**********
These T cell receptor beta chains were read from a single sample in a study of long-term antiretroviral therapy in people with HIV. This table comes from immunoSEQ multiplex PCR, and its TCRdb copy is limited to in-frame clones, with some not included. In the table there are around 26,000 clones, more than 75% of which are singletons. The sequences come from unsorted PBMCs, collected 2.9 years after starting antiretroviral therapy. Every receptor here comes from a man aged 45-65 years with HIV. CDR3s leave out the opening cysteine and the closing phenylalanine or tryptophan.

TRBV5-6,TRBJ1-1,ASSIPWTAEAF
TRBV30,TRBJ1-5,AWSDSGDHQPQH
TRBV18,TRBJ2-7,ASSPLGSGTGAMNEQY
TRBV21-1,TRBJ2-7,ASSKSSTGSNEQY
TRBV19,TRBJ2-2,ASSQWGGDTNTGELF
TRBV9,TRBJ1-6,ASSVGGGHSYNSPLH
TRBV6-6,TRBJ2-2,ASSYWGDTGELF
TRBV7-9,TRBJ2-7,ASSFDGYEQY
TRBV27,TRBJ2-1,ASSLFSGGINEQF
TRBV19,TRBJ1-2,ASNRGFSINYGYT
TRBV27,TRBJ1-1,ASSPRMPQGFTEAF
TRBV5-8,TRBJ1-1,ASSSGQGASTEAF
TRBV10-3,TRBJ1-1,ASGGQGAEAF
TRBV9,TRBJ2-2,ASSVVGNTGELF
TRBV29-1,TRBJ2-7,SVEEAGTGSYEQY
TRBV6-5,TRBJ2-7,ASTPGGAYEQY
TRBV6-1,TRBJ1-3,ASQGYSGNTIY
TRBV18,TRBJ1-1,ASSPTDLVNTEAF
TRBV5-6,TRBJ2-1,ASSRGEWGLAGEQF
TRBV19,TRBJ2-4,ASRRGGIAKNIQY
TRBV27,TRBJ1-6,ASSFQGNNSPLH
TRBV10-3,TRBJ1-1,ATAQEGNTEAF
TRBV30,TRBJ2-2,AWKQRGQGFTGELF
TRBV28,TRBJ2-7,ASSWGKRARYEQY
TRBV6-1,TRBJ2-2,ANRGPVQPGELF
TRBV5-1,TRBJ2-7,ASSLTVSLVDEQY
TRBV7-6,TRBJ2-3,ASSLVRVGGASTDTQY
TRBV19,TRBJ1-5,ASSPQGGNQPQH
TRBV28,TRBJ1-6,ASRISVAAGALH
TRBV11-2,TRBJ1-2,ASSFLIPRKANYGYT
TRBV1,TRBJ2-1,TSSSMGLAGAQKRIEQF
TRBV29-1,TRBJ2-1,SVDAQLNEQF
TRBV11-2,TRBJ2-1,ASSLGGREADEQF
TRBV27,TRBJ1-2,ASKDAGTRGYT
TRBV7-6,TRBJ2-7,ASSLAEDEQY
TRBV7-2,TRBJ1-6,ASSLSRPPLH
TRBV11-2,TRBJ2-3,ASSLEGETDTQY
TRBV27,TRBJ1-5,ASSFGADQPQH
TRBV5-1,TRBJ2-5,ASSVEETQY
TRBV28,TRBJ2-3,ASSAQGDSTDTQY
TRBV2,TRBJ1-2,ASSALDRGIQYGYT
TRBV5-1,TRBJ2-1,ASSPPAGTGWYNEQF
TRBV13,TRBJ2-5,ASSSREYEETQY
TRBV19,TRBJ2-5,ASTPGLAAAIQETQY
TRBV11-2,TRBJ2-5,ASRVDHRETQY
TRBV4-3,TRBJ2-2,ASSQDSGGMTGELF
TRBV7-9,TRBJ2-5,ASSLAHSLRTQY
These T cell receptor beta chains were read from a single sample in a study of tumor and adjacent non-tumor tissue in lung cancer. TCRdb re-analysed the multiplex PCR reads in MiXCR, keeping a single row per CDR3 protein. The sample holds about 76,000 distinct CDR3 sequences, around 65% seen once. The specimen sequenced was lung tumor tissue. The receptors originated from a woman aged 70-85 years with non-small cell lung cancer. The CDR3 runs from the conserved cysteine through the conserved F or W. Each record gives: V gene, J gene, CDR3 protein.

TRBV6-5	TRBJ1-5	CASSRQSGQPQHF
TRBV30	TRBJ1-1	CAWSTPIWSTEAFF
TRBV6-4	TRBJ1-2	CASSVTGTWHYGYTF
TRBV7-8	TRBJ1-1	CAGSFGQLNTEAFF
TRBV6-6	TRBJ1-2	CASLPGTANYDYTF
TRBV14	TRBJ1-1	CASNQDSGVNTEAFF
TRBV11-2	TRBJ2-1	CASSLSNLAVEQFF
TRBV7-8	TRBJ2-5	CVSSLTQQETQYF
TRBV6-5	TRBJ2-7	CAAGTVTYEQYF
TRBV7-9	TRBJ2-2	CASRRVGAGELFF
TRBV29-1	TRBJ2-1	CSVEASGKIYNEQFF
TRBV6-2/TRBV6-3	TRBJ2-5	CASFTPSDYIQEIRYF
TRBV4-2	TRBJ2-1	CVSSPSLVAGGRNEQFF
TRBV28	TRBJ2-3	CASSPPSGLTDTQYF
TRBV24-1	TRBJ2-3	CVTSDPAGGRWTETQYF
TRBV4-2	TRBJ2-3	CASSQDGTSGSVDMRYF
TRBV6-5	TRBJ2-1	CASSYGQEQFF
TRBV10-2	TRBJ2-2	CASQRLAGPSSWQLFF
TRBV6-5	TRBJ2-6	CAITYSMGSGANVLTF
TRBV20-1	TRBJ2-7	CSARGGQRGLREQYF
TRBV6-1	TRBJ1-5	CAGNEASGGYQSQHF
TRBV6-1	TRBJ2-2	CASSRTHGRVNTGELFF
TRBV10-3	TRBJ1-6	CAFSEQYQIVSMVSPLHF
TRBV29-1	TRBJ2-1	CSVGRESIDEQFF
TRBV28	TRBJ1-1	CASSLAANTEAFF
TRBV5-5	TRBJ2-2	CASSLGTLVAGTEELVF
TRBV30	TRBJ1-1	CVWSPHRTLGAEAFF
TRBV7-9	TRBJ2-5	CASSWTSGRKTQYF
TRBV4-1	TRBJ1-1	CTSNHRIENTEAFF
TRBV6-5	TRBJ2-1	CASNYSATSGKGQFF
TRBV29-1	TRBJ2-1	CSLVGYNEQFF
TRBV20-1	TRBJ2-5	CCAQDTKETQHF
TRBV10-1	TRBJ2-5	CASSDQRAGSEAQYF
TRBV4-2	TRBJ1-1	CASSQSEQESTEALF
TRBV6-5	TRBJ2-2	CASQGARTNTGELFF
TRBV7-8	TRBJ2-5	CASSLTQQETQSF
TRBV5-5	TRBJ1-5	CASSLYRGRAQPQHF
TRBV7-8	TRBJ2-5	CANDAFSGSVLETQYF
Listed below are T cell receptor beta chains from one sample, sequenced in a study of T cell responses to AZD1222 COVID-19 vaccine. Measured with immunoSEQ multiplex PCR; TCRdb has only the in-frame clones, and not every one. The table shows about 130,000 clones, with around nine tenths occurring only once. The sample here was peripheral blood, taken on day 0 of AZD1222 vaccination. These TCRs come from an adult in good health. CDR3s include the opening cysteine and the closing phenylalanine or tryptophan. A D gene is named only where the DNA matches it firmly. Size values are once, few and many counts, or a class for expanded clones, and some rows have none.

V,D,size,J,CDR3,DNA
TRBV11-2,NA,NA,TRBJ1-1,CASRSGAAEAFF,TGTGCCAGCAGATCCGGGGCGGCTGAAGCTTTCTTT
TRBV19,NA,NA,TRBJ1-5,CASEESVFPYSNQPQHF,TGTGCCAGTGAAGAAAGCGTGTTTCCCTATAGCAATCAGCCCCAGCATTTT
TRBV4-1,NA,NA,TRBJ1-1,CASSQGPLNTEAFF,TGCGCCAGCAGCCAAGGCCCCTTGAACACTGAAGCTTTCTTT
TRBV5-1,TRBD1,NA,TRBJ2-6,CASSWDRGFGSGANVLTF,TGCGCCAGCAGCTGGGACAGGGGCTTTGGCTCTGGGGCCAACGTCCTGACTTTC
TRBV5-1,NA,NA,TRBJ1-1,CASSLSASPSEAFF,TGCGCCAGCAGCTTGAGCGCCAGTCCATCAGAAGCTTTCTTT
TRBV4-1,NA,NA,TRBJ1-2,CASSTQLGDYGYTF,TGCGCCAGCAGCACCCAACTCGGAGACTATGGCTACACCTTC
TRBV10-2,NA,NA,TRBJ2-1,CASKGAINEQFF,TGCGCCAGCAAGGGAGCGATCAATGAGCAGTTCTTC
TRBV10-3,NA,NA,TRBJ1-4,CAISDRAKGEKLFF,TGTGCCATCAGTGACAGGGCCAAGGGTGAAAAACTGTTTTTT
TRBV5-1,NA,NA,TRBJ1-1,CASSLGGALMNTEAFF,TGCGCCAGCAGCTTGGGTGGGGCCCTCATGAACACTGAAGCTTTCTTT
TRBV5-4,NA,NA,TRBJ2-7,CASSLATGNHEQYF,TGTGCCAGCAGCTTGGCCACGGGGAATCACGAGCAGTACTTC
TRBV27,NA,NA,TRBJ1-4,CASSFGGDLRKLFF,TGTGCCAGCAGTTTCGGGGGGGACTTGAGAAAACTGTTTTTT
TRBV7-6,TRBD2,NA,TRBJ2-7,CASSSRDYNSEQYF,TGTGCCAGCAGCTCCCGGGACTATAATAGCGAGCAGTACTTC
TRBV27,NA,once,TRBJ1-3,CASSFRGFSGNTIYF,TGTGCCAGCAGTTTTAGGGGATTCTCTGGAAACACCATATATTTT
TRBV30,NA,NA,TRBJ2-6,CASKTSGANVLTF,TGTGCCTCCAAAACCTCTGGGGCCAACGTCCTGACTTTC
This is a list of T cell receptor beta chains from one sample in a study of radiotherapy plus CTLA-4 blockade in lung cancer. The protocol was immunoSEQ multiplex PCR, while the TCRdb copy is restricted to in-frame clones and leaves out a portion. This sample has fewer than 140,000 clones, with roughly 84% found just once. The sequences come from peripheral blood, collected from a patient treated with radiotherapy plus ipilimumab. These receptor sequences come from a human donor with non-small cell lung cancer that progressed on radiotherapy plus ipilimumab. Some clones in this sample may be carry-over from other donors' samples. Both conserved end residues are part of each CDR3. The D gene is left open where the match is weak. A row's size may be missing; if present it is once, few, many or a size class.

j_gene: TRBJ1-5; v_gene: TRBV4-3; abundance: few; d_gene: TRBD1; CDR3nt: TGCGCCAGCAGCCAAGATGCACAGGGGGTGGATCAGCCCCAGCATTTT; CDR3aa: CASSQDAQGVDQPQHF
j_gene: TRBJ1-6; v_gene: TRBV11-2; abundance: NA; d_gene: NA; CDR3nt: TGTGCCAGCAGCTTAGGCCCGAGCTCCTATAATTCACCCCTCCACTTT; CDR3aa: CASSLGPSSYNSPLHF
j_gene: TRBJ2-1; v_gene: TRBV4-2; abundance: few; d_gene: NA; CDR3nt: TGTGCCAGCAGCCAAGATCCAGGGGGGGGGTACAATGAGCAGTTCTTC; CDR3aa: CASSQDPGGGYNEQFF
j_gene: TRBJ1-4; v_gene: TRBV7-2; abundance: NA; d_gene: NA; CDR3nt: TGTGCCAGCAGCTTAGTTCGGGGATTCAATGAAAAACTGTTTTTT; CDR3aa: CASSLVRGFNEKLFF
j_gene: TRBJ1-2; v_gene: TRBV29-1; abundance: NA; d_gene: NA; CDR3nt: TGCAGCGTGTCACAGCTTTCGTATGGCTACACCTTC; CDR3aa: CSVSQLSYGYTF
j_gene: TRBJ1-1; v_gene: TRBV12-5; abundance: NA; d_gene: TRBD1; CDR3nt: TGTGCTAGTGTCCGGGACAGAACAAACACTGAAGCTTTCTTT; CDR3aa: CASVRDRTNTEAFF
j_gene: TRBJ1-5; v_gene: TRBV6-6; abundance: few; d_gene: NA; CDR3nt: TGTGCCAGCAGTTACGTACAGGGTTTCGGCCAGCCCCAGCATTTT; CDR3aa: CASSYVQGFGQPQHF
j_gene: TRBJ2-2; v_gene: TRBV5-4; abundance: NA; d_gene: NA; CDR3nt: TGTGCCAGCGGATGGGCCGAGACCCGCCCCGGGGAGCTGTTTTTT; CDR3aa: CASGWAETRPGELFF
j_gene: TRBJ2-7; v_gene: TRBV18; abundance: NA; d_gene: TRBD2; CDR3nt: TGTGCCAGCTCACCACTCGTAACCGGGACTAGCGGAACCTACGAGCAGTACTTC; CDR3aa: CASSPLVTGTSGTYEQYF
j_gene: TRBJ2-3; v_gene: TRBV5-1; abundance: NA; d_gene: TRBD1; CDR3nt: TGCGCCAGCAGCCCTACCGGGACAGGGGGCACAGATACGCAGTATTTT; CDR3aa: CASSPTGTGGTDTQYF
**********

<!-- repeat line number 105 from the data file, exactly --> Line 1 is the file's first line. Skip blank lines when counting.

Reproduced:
j_gene: TRBJ1-5; v_gene: TRBV4-3; abundance: few; d_gene: TRBD1; CDR3nt: TGCGCCAGCAGCCAAGATGCACAGGGGGTGGATCAGCCCCAGCATTTT; CDR3aa: CASSQDAQGVDQPQHF